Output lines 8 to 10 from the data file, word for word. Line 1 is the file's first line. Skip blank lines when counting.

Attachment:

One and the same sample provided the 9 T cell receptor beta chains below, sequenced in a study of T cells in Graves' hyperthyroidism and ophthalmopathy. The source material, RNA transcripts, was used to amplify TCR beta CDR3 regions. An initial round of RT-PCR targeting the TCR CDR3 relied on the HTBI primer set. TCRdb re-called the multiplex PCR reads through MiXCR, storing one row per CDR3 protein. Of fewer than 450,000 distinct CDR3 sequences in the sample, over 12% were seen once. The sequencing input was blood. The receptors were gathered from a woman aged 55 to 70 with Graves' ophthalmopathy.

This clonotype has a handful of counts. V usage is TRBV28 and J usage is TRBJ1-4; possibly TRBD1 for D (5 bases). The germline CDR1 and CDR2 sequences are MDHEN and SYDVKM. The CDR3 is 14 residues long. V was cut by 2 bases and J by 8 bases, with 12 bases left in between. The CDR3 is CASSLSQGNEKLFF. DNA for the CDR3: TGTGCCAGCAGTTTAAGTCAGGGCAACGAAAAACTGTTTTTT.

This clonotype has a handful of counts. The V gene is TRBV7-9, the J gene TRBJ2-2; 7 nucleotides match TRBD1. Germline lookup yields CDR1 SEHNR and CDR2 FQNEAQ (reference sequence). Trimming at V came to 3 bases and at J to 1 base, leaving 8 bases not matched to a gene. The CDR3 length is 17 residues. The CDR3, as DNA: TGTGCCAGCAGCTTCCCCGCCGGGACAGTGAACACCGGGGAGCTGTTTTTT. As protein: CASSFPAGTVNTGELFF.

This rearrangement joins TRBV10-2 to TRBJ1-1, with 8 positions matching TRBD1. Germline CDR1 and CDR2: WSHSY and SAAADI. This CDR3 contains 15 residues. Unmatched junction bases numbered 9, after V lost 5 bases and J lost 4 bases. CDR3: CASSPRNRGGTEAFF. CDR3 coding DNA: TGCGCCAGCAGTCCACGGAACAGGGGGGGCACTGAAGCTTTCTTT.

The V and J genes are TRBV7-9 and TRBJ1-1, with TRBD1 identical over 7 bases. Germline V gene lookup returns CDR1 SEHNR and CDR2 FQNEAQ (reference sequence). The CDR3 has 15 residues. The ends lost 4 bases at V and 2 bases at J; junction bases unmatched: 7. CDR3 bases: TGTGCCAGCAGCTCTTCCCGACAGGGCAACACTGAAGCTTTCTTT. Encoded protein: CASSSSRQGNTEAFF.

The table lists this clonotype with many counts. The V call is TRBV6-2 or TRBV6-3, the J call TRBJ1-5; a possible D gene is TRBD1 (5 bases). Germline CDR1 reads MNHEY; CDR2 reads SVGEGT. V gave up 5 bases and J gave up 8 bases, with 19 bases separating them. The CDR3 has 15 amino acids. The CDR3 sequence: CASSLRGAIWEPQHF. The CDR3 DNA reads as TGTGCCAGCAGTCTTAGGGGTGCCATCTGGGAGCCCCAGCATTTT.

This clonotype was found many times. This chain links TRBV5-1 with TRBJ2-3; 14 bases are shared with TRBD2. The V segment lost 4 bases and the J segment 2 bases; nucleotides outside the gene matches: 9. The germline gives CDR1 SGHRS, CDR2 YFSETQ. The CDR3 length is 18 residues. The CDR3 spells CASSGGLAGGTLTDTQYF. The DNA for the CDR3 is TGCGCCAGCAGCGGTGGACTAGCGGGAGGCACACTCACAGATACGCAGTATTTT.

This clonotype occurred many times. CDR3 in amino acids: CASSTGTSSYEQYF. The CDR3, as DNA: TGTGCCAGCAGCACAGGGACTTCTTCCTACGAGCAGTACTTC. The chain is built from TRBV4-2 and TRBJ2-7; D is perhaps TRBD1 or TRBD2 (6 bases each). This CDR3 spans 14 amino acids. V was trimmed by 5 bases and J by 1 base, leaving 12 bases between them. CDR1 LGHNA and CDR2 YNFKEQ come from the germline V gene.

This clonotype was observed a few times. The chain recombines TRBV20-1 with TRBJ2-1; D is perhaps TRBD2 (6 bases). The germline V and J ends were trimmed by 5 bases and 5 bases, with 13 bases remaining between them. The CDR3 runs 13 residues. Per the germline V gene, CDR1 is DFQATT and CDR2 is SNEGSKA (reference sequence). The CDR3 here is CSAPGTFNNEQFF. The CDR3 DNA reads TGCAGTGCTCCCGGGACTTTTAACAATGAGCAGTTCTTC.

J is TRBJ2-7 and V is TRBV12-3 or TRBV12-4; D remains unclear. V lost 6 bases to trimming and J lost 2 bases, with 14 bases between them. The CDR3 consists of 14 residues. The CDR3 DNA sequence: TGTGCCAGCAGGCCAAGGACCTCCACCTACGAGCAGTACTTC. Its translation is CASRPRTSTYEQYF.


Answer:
This clonotype occurred many times. CDR3 in amino acids: CASSTGTSSYEQYF. The CDR3, as DNA: TGTGCCAGCAGCACAGGGACTTCTTCCTACGAGCAGTACTTC. The chain is built from TRBV4-2 and TRBJ2-7; D is perhaps TRBD1 or TRBD2 (6 bases each). This CDR3 spans 14 amino acids. V was trimmed by 5 bases and J by 1 base, leaving 12 bases between them. CDR1 LGHNA and CDR2 YNFKEQ come from the germline V gene.

This clonotype was observed a few times. The chain recombines TRBV20-1 with TRBJ2-1; D is perhaps TRBD2 (6 bases). The germline V and J ends were trimmed by 5 bases and 5 bases, with 13 bases remaining between them. The CDR3 runs 13 residues. Per the germline V gene, CDR1 is DFQATT and CDR2 is SNEGSKA (reference sequence). The CDR3 here is CSAPGTFNNEQFF. The CDR3 DNA reads TGCAGTGCTCCCGGGACTTTTAACAATGAGCAGTTCTTC.

J is TRBJ2-7 and V is TRBV12-3 or TRBV12-4; D remains unclear. V lost 6 bases to trimming and J lost 2 bases, with 14 bases between them. The CDR3 consists of 14 residues. The CDR3 DNA sequence: TGTGCCAGCAGGCCAAGGACCTCCACCTACGAGCAGTACTTC. Its translation is CASRPRTSTYEQYF.